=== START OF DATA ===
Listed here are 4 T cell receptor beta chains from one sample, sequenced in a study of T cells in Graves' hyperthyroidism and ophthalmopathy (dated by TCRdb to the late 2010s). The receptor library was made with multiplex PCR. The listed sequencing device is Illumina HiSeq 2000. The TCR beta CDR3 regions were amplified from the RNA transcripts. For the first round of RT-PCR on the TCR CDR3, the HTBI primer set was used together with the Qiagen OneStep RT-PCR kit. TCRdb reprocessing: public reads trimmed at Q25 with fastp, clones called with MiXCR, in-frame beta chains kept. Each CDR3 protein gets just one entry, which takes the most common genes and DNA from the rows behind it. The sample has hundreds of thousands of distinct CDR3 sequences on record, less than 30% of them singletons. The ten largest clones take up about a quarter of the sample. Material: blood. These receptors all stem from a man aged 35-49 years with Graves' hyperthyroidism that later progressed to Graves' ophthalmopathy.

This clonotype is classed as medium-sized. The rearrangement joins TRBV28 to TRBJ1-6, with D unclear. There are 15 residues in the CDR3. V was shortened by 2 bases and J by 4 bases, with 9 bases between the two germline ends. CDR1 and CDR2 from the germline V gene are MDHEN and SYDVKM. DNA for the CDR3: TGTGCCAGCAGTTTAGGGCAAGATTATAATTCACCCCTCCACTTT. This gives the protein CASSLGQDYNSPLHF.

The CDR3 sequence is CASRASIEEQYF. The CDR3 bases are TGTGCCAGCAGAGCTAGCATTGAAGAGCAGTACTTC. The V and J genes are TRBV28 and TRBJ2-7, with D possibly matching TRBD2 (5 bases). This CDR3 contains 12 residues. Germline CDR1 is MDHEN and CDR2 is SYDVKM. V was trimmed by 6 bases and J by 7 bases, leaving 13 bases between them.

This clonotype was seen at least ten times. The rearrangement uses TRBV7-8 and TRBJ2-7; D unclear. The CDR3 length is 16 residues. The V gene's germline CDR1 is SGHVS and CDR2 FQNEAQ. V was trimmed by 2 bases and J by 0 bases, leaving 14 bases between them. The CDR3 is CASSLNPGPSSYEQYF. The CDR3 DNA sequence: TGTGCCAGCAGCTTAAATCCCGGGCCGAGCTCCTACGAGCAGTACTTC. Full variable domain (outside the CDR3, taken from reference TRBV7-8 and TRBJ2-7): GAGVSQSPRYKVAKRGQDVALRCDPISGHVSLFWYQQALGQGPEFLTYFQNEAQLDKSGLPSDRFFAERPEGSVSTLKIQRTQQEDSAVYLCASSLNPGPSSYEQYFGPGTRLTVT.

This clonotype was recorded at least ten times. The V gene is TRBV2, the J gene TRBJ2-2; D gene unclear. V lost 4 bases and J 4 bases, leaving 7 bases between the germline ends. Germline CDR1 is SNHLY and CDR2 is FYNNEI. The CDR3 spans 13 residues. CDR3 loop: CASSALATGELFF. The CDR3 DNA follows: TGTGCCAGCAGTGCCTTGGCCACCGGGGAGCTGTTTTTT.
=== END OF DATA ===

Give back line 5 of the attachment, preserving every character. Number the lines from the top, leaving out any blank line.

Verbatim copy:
This clonotype was recorded at least ten times. The V gene is TRBV2, the J gene TRBJ2-2; D gene unclear. V lost 4 bases and J 4 bases, leaving 7 bases between the germline ends. Germline CDR1 is SNHLY and CDR2 is FYNNEI. The CDR3 spans 13 residues. CDR3 loop: CASSALATGELFF. The CDR3 DNA follows: TGTGCCAGCAGTGCCTTGGCCACCGGGGAGCTGTTTTTT.